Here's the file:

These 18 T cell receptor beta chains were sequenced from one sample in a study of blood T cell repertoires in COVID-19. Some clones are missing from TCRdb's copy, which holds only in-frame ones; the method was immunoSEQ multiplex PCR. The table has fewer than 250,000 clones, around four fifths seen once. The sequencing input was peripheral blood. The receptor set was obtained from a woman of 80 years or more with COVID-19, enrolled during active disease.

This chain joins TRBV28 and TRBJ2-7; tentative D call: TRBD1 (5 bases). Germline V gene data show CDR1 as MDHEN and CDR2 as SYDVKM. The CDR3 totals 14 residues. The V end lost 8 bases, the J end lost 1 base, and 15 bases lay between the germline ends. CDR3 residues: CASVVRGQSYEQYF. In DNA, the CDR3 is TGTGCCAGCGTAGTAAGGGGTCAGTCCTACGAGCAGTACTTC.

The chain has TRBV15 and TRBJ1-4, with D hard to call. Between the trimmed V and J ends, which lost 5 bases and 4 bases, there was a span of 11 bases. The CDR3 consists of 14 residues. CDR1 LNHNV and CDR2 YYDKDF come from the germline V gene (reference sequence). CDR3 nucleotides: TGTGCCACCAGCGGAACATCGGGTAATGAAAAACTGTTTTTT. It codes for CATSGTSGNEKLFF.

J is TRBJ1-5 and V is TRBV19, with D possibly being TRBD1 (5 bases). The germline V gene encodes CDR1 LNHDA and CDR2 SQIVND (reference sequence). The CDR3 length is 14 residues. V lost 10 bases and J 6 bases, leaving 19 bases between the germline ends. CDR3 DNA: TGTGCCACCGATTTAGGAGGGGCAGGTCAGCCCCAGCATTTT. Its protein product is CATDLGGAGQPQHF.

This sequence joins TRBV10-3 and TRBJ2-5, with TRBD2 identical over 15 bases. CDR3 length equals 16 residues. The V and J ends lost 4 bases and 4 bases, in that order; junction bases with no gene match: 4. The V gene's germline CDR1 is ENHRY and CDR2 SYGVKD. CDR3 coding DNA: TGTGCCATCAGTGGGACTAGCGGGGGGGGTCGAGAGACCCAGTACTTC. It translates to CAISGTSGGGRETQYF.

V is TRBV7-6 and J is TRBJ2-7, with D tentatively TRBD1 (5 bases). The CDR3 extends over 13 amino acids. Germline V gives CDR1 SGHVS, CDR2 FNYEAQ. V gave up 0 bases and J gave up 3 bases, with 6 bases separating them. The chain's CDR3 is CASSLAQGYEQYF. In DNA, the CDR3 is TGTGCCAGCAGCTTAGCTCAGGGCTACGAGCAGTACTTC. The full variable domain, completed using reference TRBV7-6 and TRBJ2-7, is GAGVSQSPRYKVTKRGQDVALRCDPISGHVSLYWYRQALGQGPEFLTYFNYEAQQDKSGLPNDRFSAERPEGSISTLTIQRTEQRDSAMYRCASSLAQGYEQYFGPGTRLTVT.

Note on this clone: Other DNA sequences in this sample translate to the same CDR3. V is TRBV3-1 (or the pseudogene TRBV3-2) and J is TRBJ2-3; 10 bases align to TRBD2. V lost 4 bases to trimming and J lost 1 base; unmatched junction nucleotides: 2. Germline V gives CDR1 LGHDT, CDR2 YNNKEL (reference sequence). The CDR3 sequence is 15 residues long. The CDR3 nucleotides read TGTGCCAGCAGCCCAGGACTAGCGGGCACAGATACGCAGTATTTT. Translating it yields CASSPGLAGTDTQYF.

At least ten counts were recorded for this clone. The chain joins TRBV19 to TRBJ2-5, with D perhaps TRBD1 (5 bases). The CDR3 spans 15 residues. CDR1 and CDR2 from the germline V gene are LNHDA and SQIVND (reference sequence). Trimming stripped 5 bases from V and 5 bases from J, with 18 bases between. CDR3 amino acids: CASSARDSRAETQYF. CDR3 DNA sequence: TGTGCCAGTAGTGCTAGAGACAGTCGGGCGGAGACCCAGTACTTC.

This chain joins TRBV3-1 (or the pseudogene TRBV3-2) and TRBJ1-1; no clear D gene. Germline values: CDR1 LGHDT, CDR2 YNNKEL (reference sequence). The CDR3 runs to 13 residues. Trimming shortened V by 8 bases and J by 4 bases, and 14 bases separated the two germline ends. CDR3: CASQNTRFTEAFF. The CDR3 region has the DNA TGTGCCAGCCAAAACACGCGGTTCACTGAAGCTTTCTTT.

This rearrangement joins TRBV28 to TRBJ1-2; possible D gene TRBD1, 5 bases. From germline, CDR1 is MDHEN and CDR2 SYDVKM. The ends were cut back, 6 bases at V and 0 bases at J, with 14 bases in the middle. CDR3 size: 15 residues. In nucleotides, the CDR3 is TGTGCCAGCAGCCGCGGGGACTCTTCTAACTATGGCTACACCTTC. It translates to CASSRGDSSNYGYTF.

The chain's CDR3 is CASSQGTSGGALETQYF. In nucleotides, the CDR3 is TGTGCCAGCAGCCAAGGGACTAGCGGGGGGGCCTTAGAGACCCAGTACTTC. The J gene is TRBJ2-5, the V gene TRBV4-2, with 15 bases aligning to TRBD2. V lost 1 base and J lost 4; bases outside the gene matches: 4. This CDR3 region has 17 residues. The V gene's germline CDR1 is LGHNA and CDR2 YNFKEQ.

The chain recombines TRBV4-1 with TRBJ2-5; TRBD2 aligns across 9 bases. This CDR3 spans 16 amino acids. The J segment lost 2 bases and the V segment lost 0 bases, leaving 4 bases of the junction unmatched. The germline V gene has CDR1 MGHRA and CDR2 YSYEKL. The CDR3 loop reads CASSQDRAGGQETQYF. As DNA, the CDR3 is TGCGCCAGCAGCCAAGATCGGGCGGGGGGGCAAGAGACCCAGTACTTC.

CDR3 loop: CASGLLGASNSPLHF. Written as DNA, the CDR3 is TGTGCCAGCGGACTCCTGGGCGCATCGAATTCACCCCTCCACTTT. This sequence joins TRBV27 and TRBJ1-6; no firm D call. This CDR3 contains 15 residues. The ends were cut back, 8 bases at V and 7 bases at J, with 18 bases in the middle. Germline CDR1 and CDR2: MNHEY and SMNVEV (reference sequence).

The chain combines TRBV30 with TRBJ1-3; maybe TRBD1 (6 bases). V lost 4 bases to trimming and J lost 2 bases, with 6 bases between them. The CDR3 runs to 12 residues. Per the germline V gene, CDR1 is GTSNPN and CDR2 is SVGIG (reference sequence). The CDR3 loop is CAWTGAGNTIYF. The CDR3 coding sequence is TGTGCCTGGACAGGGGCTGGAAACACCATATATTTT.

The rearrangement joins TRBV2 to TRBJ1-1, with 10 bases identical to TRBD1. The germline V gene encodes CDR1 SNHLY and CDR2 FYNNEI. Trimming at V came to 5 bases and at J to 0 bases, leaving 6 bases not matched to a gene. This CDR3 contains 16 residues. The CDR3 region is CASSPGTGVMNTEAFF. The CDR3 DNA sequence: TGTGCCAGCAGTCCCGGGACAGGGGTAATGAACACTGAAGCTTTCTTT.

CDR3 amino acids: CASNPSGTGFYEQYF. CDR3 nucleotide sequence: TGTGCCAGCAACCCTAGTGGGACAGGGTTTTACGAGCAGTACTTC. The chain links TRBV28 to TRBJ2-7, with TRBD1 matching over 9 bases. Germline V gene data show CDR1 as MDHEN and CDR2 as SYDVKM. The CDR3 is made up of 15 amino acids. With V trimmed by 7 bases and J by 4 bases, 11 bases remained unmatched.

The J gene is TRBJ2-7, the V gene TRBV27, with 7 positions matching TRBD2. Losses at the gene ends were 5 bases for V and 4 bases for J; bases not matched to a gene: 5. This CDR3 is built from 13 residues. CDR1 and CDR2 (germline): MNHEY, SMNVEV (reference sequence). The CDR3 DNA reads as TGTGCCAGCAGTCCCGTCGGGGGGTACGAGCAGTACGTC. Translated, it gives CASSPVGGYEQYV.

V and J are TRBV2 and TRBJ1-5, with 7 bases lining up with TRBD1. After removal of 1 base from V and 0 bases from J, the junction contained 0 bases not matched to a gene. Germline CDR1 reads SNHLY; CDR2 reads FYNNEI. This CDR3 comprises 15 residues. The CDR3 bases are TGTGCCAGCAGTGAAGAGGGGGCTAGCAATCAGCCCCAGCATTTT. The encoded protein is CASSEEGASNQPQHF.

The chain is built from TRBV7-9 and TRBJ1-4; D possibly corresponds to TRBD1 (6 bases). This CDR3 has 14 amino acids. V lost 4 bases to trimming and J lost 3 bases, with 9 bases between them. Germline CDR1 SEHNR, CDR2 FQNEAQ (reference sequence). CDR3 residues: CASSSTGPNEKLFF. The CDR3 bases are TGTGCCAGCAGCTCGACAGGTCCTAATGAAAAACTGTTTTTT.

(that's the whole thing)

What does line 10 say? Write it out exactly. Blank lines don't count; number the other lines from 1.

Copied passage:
This rearrangement joins TRBV28 to TRBJ1-2; possible D gene TRBD1, 5 bases. From germline, CDR1 is MDHEN and CDR2 SYDVKM. The ends were cut back, 6 bases at V and 0 bases at J, with 14 bases in the middle. CDR3 size: 15 residues. In nucleotides, the CDR3 is TGTGCCAGCAGCCGCGGGGACTCTTCTAACTATGGCTACACCTTC. It translates to CASSRGDSSNYGYTF.